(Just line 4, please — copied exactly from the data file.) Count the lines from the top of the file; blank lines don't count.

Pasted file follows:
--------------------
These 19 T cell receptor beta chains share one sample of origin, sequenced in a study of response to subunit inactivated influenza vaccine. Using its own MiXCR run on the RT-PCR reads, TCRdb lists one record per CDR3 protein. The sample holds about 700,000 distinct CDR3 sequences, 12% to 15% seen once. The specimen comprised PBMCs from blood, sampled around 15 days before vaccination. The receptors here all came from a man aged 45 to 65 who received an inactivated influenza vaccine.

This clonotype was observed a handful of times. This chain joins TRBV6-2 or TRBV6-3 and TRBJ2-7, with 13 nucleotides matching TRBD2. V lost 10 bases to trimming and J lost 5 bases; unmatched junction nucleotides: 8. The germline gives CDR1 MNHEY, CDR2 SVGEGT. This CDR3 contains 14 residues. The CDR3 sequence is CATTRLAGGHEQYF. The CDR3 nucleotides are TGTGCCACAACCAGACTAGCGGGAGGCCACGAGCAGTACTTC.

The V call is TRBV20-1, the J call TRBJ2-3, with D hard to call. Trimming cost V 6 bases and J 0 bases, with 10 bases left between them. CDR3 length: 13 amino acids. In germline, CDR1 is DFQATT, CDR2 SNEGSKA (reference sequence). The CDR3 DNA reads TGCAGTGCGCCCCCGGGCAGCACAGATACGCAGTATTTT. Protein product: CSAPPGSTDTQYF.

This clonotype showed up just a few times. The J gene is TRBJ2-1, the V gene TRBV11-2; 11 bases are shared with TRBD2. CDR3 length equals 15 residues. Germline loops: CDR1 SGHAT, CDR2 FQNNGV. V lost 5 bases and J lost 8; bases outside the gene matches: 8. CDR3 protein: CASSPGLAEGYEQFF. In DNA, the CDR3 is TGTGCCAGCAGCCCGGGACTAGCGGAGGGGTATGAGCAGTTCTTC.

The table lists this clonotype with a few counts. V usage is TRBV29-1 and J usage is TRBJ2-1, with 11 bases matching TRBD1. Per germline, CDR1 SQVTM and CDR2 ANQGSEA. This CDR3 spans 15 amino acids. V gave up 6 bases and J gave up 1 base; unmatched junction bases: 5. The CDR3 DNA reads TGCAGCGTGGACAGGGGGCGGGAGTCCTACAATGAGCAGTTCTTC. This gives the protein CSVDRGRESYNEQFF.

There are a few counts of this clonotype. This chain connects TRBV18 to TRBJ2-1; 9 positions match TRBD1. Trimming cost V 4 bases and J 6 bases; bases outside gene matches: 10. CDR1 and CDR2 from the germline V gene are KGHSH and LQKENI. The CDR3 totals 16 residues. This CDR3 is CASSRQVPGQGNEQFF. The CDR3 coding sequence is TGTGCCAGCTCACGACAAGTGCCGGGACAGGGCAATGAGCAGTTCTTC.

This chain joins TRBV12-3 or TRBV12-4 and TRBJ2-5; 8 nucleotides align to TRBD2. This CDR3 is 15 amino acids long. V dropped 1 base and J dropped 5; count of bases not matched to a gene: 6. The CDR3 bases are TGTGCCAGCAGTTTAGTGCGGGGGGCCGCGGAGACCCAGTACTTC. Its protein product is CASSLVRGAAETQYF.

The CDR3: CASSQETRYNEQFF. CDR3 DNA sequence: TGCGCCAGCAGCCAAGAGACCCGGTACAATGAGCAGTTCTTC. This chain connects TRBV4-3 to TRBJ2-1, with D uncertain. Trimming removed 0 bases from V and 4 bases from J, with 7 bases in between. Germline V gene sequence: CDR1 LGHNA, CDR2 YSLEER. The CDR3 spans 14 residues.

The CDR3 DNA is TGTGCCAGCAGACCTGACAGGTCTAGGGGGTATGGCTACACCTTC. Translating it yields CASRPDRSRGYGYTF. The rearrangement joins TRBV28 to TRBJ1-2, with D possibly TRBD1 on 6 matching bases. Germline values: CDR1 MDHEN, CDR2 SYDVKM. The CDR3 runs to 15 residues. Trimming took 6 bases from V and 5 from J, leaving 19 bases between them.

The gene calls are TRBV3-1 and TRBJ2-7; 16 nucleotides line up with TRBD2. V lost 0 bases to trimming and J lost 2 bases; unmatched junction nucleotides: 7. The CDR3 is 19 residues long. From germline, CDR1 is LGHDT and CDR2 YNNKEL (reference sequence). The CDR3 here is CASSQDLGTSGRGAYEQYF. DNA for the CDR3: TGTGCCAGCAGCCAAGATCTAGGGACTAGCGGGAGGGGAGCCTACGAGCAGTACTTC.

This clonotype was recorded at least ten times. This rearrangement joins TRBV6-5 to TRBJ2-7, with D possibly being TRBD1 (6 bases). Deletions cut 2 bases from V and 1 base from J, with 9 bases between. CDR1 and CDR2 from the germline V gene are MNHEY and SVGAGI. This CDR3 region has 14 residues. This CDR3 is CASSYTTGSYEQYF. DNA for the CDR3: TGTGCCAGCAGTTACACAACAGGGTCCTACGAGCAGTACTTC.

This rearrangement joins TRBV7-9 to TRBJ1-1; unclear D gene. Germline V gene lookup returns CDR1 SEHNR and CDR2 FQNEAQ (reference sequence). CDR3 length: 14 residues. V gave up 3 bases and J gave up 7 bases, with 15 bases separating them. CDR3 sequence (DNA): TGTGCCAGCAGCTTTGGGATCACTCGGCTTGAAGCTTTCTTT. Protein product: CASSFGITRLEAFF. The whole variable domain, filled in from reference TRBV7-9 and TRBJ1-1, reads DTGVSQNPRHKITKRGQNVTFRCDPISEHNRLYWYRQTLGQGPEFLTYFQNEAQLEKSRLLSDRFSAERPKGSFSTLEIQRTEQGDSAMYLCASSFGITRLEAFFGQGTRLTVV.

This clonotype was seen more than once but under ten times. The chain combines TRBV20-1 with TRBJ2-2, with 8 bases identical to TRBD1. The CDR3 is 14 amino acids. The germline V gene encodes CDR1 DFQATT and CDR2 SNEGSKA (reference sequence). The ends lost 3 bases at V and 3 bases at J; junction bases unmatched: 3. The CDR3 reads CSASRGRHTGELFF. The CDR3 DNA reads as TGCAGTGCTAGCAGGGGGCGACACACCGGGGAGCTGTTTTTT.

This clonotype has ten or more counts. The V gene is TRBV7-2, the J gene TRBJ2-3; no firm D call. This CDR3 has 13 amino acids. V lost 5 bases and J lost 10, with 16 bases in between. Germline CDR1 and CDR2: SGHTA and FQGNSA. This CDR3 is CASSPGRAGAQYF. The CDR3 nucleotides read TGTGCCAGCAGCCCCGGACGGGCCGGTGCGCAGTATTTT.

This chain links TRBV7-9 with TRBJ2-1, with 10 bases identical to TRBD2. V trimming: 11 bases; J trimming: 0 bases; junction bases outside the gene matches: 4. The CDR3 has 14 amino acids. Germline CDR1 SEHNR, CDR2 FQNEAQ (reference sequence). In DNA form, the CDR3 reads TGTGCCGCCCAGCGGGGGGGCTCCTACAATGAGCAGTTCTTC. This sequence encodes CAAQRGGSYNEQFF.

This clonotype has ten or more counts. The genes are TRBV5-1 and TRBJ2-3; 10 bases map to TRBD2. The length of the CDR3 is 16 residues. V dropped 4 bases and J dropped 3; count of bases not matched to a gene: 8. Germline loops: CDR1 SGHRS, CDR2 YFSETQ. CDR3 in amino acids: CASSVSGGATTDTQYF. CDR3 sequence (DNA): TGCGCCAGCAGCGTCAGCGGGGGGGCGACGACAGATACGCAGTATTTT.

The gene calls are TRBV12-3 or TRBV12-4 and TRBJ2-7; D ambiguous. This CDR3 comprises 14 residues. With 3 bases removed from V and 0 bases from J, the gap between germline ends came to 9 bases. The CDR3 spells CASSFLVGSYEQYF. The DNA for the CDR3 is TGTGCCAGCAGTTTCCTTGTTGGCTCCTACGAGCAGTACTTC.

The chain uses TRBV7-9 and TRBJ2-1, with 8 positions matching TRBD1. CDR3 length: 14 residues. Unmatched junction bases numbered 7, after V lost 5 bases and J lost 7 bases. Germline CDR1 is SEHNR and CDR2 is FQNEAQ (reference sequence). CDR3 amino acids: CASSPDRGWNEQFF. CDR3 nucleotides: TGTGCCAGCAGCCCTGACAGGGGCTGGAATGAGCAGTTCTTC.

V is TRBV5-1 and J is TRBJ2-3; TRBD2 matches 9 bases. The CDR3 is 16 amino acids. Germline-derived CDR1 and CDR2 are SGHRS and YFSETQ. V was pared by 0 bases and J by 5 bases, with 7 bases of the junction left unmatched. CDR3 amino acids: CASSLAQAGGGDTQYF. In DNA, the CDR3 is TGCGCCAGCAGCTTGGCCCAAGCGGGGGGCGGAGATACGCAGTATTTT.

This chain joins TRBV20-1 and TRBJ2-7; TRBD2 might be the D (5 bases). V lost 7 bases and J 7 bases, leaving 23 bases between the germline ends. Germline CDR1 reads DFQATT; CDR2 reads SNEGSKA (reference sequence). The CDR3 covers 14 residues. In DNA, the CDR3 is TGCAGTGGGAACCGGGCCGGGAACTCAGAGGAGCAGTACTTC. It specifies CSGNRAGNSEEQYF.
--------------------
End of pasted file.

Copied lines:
This clonotype showed up just a few times. The J gene is TRBJ2-1, the V gene TRBV11-2; 11 bases are shared with TRBD2. CDR3 length equals 15 residues. Germline loops: CDR1 SGHAT, CDR2 FQNNGV. V lost 5 bases and J lost 8; bases outside the gene matches: 8. CDR3 protein: CASSPGLAEGYEQFF. In DNA, the CDR3 is TGTGCCAGCAGCCCGGGACTAGCGGAGGGGTATGAGCAGTTCTTC.